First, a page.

Few aid services can deliver food, water and shelter to vulnerable populations cut off by the bombing. In a cause for slight hope that negotiations can work, aid has been allowed to the besieged rebel-held town of Madaya. UNHCR representative Sajjad Malik spoke of the “horrifying conditions” while delivering food for the 40,000 people trapped inside. While the deal allowing aid was brokered by the UN, it took months of negotiations that left the town without assistance for three months. Deprived of food and medicines has caused the weakest to die of starvation, mainly the elderly and children, and left hundreds of people severely malnourished. Rule 53 on customary internationally law clearly states: “The use of starvation of the civilian population as a method of warfare is prohibited.” Food used as a weapon of war can be seen as a war crime, crime against humanity or both. Reuters reports that the UN is gathering testimony from those trapped in Madaya. And Madaya is by far the exception – eastern Ghouta, Darayya, Zabadani and outside Damascus are all under siege. Rebel-held Foah and Kefraya are also in desperate need of aid, while IS militants are besieging government-held areas in the eastern city of Deir al-Zour. Civilians have long been a pawn in this war.

Syria is now seen as the battleground against IS, but if we agree that ideology has no borders, destroying it means more than just a global militarised response to extremism in Syria. After Paris, deradicalisation and stabilisation are issues now for governments in Europe.


2015 was yet another year of tumultuous violence across Iraq. The Iraqi army experienced intense battles with IS through the year, but despite strategic support from U.S aircrafts, the Islamic State remains in full control of parts of Iraq. IS has, however, lost almost 10 percent of its territory and more than a six months after being captured in March the strategic town of Ramadi, the capital of the mainly Sunni-populated Anbar Province, was recaptured by the Iraqi army in December. Kurdish and Yazidi forces reclaimed Sinjar in November 2015, a year after it was seized in August 2014.

While these wins are significant, the struggle to stabilise Iraq for over a decade has meant the current violence is threatening to once more break up the country along its sectarian fault lines for good. The fact that Prime Minister Abadi has attempted to form an inclusive government of Sunni, Shia and Kurds in senior positions will help calm some sectarian tensions. These reforms are extremely important if Iraq is to be brought back from the brink of all out civil war.


Internal fracturing in Yemen is down to multiple factors, including political instability, external meddling by neighbouring countries and fallout of the U.S. counter-terrorism operations as a result of years of drone attacks causing massive civilian causalities.

Disturbances started in September 2014 after a Houthi insurgency took control of Sanaa, Yemen’s capital. The Houthis are a Shia rebel group linked to Iran that has a history of revolutionary movements against the Sunni government. The events that followed forced the resignation of President Abd Rabbuh Mansur Hadi and his government after the Houthis seized the presidential palace in January 2015. However, in September 2015, Hadi reneged on his resignation and returned to Yemen.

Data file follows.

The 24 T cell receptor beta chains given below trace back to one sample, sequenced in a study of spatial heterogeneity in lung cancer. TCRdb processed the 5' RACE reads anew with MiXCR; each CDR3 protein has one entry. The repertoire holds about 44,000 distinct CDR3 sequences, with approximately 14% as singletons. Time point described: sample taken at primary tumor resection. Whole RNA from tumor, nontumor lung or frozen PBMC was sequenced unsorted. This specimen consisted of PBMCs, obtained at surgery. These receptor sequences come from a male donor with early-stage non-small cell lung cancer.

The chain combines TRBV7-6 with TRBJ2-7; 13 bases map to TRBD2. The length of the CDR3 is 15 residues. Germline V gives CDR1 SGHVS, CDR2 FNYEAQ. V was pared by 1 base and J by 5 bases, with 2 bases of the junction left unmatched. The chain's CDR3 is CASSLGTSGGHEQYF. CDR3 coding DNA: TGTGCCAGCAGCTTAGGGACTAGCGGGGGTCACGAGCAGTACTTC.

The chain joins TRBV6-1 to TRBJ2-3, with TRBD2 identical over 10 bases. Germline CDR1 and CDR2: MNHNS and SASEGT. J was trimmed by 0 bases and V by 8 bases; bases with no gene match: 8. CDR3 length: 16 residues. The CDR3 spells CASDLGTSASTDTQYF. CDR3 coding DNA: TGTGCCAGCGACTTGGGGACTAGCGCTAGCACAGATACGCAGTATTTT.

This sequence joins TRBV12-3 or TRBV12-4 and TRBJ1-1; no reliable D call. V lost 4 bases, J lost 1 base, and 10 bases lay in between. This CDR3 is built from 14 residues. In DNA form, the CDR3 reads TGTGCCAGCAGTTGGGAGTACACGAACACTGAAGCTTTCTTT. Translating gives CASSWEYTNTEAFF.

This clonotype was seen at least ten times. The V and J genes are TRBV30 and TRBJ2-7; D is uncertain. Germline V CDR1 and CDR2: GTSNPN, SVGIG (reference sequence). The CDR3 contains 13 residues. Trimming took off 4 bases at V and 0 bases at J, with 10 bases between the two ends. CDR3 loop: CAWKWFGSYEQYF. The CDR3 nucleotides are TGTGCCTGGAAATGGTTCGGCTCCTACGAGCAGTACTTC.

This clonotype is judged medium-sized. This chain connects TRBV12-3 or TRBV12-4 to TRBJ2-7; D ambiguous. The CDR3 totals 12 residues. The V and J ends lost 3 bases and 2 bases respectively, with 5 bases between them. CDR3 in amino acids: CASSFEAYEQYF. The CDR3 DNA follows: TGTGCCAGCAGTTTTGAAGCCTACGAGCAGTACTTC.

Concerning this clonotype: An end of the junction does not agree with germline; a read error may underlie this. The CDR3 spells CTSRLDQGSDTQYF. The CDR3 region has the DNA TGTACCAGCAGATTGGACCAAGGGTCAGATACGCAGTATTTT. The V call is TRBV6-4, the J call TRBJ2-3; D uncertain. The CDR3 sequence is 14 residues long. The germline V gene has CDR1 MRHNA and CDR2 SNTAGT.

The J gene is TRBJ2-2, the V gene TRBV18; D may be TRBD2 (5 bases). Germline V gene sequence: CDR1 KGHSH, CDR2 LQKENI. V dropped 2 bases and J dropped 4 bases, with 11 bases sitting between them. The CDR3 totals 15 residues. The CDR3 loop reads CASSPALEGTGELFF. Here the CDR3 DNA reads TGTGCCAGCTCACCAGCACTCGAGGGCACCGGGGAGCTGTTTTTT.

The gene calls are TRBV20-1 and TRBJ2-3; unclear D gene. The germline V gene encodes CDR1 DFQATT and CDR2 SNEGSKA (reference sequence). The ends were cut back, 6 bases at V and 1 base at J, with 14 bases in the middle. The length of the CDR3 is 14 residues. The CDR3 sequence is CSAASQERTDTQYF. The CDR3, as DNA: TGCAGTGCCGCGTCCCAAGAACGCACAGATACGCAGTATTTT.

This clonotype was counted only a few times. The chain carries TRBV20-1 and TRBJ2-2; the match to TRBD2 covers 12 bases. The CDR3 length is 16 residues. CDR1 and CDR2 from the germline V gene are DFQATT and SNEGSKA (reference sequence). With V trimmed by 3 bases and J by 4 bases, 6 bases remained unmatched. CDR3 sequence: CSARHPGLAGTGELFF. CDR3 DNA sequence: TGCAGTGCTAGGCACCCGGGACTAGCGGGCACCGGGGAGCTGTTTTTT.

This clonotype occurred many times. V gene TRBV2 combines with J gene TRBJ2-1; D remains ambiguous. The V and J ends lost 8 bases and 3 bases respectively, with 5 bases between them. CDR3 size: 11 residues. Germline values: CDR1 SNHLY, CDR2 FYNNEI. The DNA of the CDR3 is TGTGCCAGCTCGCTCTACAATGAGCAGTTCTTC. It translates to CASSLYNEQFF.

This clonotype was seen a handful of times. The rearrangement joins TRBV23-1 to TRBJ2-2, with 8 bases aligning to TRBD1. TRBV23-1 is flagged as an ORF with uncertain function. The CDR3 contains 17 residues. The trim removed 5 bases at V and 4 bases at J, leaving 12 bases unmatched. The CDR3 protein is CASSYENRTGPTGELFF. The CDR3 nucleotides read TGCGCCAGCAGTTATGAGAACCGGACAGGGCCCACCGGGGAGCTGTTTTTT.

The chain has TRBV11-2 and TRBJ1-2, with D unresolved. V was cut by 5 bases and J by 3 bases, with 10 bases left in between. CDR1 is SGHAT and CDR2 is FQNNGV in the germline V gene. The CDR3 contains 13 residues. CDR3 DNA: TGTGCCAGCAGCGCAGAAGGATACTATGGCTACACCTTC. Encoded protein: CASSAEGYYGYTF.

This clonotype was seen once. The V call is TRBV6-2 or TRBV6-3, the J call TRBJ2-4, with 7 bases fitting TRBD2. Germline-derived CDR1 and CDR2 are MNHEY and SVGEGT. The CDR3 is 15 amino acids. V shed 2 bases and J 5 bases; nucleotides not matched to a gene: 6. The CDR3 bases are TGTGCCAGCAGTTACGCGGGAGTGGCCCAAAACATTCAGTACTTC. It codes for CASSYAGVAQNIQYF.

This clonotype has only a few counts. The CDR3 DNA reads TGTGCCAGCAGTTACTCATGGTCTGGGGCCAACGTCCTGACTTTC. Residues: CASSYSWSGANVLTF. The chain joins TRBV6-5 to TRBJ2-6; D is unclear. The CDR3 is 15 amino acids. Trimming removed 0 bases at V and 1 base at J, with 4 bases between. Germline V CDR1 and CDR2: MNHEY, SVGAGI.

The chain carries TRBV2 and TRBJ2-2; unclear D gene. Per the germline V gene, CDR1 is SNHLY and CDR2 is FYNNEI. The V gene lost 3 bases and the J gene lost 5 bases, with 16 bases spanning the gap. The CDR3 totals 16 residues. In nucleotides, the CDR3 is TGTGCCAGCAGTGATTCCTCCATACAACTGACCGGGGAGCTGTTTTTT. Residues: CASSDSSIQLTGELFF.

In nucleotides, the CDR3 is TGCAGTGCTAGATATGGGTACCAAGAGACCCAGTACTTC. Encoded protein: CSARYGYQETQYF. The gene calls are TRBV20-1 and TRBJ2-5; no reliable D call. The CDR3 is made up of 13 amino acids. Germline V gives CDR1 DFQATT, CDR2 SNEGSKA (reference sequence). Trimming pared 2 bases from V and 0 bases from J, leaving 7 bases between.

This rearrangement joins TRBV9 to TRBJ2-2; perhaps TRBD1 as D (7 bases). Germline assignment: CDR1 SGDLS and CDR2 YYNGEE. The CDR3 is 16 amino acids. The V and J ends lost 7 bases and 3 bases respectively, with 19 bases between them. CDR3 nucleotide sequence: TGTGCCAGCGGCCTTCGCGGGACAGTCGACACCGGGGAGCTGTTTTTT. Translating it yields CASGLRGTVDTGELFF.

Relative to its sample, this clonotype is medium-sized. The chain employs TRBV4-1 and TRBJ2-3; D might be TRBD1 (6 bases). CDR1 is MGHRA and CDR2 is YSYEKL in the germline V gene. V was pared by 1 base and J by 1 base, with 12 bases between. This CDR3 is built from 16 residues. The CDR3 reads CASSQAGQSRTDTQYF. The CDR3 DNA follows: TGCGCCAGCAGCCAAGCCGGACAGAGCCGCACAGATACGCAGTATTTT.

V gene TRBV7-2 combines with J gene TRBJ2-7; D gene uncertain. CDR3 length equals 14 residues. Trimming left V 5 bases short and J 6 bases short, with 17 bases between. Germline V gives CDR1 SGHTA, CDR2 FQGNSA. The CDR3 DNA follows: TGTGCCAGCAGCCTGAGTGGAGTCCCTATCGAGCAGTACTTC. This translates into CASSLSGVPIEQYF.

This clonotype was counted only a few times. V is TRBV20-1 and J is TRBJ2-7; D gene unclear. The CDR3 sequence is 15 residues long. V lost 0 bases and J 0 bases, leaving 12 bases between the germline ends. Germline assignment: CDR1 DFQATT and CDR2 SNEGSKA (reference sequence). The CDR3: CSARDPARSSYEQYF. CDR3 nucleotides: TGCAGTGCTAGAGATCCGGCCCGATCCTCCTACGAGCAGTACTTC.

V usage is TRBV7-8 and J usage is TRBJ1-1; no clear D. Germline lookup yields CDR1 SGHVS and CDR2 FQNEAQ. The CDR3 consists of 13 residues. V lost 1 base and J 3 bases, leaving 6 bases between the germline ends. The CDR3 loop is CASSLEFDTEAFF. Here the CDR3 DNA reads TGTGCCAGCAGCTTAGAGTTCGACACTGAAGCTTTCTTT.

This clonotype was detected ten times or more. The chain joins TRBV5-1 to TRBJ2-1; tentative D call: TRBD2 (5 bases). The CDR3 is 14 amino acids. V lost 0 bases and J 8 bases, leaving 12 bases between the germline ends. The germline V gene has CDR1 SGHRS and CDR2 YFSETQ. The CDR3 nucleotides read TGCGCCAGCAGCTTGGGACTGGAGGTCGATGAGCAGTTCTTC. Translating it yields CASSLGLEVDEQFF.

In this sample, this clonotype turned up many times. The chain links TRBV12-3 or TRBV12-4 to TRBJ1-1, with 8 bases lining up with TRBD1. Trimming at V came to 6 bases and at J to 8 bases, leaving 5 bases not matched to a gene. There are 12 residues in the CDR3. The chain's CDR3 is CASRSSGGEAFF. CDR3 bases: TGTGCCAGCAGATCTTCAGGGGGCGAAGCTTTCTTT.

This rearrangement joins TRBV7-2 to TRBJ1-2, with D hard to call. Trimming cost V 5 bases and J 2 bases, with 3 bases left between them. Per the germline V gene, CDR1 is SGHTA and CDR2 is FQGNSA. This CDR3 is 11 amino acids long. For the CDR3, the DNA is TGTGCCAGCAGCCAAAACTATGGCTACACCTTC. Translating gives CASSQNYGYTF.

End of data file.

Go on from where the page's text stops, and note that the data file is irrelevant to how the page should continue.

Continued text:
As a result of the conflict and with Yemen facing a national water crisis, more than 12 million people have been affected by food insecurity and more than a million people are internally displaced. The United Nations and Action on Armed Violence (AOAV) reported 5,239 people were killed or injured in the first half of last year, 86 percent of whom were civilians.

This year marks even more uncertainty for the country. The United States is deeply invested in counter-terrorism operations in the country since its drone strikes started in 2002. However, with no government stability, a growing Houthi insurgency propped by Iran threatens to turn Yemen into a terrorist haven. IS has carried out attacks in the capital targeting Shiites and Houthi headquarters. In July 2015, Federal Bureau of Investigation Director James Comey stated that the Islamic State should be seen has a bigger threat to homeland security than al-Qaeda in the Arabian Peninsula (AQAP), where Yemen’s political vacuum is attracting extremist groups to use the country as its strategic base.
There is no resolution between Houthi militants and the ousted Yemeni government. The Sunni-Shia divide also threatens to be blown wide open with the intervention of regional powers, including support by Iran, and countered by the Gulf states led by Saudi Arabia, drawing the country into a firestorm of unending violence.


Libya brought somewhat better news towards the end of 2015. In a deal seen as the culmination of four years of post-Qaddafi stabilisation efforts, representatives of Libya’s rival parliaments signed a UN brokered agreement to form a unity government.

The staying power of the deal is uncertain for two reasons. Firstly, rebel and militia groups have a history of attempting to divide the country among political and tribal lines, and the UN-mediated talks could give these groups cause to retaliate. Secondly, IS has also established itself in Sirte since February 2015. Its strength is steadily growing and currently stands between two to three thousand, many of whom fought in Syria. November 2015 marked the death of Abu Nabil, head of the Islamic State in Libya by a U.S air strike, the first strike to take place outside of Iraq and Syria. However, the Islamic State has called for foreign fighters to travel to Libya instead of Syria.

Without stability soon, Libya will become a hub for extremist groups using the country as a base to coordinate regional attacks and escalate violence.

Israel and Palestine

Sporadic escalation of violence between Israel and Palestine continued in 2015. The international community has been nervous of a further all-out war between the two countries after the 50-day war of June/July 2014. More than 2,400 civilians were killed after Israel carried out over 6,000 airstrikes in Gaza in response to three soldiers who were kidnapped and killed by Hamas supporters.

Autumn 2015 saw a resurgence of violence around the holy site of Jerusalem that left 98 people dead. Almost daily stabbings of civilians triggered an Israeli security force crackdown and the arrest of Hassan Yousef, cofounder and senior official of Hamas. United Nations Security Council was urged to ease tensions, fro which Palestinian President Mahmoud Abbas declared that Palestine could no longer be bound by the Oslo Accord, which delivered more two decades of ‘peace’ since 1993.